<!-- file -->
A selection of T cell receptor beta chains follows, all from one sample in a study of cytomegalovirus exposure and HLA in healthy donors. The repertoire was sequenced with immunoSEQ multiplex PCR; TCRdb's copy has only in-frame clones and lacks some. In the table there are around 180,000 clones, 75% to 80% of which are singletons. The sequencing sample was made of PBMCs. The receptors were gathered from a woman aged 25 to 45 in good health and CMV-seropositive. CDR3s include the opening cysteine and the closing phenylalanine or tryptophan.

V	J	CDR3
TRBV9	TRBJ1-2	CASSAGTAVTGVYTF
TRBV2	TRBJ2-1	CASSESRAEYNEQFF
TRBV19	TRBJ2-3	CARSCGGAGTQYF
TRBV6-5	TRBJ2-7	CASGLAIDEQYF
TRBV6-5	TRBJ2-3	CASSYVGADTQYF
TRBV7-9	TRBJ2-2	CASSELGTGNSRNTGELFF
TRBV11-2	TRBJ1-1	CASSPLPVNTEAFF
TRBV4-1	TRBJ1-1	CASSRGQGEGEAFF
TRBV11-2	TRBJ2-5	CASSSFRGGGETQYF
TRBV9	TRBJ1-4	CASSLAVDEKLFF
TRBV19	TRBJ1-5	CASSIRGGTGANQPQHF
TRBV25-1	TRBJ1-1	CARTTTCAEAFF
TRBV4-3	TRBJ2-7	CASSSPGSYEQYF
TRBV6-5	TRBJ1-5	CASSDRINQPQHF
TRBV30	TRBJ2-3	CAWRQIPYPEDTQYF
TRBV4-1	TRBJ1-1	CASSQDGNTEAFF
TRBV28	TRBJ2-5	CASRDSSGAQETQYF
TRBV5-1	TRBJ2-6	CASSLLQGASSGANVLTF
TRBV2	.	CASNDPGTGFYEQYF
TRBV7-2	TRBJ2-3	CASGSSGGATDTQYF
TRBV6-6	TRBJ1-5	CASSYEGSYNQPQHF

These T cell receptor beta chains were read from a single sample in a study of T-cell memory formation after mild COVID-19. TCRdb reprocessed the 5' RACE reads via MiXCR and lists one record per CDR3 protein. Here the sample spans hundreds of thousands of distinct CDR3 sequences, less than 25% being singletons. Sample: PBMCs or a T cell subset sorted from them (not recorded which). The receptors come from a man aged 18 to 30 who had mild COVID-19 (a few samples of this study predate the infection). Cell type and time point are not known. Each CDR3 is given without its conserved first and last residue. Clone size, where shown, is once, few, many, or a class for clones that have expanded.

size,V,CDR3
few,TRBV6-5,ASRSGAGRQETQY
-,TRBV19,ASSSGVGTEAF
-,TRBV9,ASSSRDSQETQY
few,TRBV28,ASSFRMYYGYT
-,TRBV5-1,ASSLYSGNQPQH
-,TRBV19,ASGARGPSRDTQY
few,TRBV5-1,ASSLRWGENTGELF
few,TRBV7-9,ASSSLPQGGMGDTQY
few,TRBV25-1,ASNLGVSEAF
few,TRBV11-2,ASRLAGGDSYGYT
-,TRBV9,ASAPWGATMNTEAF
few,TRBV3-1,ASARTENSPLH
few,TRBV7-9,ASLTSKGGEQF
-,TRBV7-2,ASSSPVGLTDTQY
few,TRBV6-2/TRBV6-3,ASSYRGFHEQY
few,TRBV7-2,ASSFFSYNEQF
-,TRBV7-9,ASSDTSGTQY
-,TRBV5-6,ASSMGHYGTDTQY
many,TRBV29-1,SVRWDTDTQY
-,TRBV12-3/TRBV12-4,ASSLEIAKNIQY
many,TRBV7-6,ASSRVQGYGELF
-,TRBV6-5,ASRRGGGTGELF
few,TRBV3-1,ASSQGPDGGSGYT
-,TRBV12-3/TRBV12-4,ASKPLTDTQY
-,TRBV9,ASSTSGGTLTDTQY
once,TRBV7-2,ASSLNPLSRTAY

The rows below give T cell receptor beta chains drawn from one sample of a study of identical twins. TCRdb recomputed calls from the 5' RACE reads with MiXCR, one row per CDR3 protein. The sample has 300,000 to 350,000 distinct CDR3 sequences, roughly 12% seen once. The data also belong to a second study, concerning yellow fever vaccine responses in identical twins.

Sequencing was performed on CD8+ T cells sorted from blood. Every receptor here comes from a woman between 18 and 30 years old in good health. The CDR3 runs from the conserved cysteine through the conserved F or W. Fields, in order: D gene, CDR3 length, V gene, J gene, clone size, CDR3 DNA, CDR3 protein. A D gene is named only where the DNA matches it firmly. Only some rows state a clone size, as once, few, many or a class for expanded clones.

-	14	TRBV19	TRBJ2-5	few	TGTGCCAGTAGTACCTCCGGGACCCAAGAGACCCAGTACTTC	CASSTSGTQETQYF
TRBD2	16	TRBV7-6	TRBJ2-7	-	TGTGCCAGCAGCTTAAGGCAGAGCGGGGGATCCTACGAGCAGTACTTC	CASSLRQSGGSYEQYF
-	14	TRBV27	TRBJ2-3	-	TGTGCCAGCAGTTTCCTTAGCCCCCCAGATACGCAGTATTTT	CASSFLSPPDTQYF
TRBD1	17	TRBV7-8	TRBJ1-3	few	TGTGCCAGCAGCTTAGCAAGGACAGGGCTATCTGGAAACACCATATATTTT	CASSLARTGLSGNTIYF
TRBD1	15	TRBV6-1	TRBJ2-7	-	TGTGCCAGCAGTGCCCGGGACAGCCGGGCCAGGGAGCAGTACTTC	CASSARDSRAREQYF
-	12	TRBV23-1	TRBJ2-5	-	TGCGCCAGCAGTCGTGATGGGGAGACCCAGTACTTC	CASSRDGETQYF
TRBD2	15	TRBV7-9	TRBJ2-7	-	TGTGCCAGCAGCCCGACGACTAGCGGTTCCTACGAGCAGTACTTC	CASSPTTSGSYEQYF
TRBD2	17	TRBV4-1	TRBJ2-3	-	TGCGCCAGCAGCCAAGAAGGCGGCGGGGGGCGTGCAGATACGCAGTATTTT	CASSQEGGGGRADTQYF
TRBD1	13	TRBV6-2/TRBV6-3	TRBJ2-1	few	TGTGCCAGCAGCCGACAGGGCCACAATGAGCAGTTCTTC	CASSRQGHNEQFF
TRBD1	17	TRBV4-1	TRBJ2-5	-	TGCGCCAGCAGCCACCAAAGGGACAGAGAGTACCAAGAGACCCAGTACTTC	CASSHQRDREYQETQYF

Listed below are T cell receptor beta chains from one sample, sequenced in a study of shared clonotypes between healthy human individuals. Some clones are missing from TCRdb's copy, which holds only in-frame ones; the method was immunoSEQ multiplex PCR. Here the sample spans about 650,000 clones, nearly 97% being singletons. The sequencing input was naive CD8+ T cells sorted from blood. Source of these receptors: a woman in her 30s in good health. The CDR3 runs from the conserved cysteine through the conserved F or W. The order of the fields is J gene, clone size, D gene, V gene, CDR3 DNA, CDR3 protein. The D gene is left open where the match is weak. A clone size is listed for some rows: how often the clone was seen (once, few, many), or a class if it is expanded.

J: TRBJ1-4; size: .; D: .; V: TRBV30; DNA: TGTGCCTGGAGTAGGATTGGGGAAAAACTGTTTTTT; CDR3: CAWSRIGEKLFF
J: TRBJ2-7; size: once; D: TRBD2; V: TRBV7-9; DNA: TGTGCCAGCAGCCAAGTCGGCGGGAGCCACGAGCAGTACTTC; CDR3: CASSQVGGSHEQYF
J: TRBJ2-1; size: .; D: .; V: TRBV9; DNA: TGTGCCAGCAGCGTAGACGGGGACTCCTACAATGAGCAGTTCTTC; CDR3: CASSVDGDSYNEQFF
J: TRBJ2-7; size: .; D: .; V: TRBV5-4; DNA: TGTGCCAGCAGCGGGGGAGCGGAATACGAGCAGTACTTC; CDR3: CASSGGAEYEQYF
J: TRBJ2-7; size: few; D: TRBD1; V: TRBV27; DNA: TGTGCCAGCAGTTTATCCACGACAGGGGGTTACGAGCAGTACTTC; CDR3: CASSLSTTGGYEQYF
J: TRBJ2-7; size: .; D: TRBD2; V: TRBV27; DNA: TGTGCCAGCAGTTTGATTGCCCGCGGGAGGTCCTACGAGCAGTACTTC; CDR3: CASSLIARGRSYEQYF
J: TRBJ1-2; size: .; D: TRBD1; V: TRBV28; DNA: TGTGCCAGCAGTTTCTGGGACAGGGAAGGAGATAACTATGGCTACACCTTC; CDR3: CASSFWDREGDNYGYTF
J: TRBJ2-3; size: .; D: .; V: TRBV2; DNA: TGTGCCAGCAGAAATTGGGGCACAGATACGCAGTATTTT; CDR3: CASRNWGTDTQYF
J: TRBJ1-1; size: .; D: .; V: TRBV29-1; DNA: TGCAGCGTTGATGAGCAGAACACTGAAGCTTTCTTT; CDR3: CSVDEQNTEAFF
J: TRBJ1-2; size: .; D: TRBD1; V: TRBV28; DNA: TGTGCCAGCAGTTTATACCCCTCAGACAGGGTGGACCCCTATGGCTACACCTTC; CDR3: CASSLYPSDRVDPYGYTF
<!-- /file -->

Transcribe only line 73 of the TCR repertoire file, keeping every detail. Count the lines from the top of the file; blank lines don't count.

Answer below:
J: TRBJ1-1; size: .; D: .; V: TRBV29-1; DNA: TGCAGCGTTGATGAGCAGAACACTGAAGCTTTCTTT; CDR3: CSVDEQNTEAFF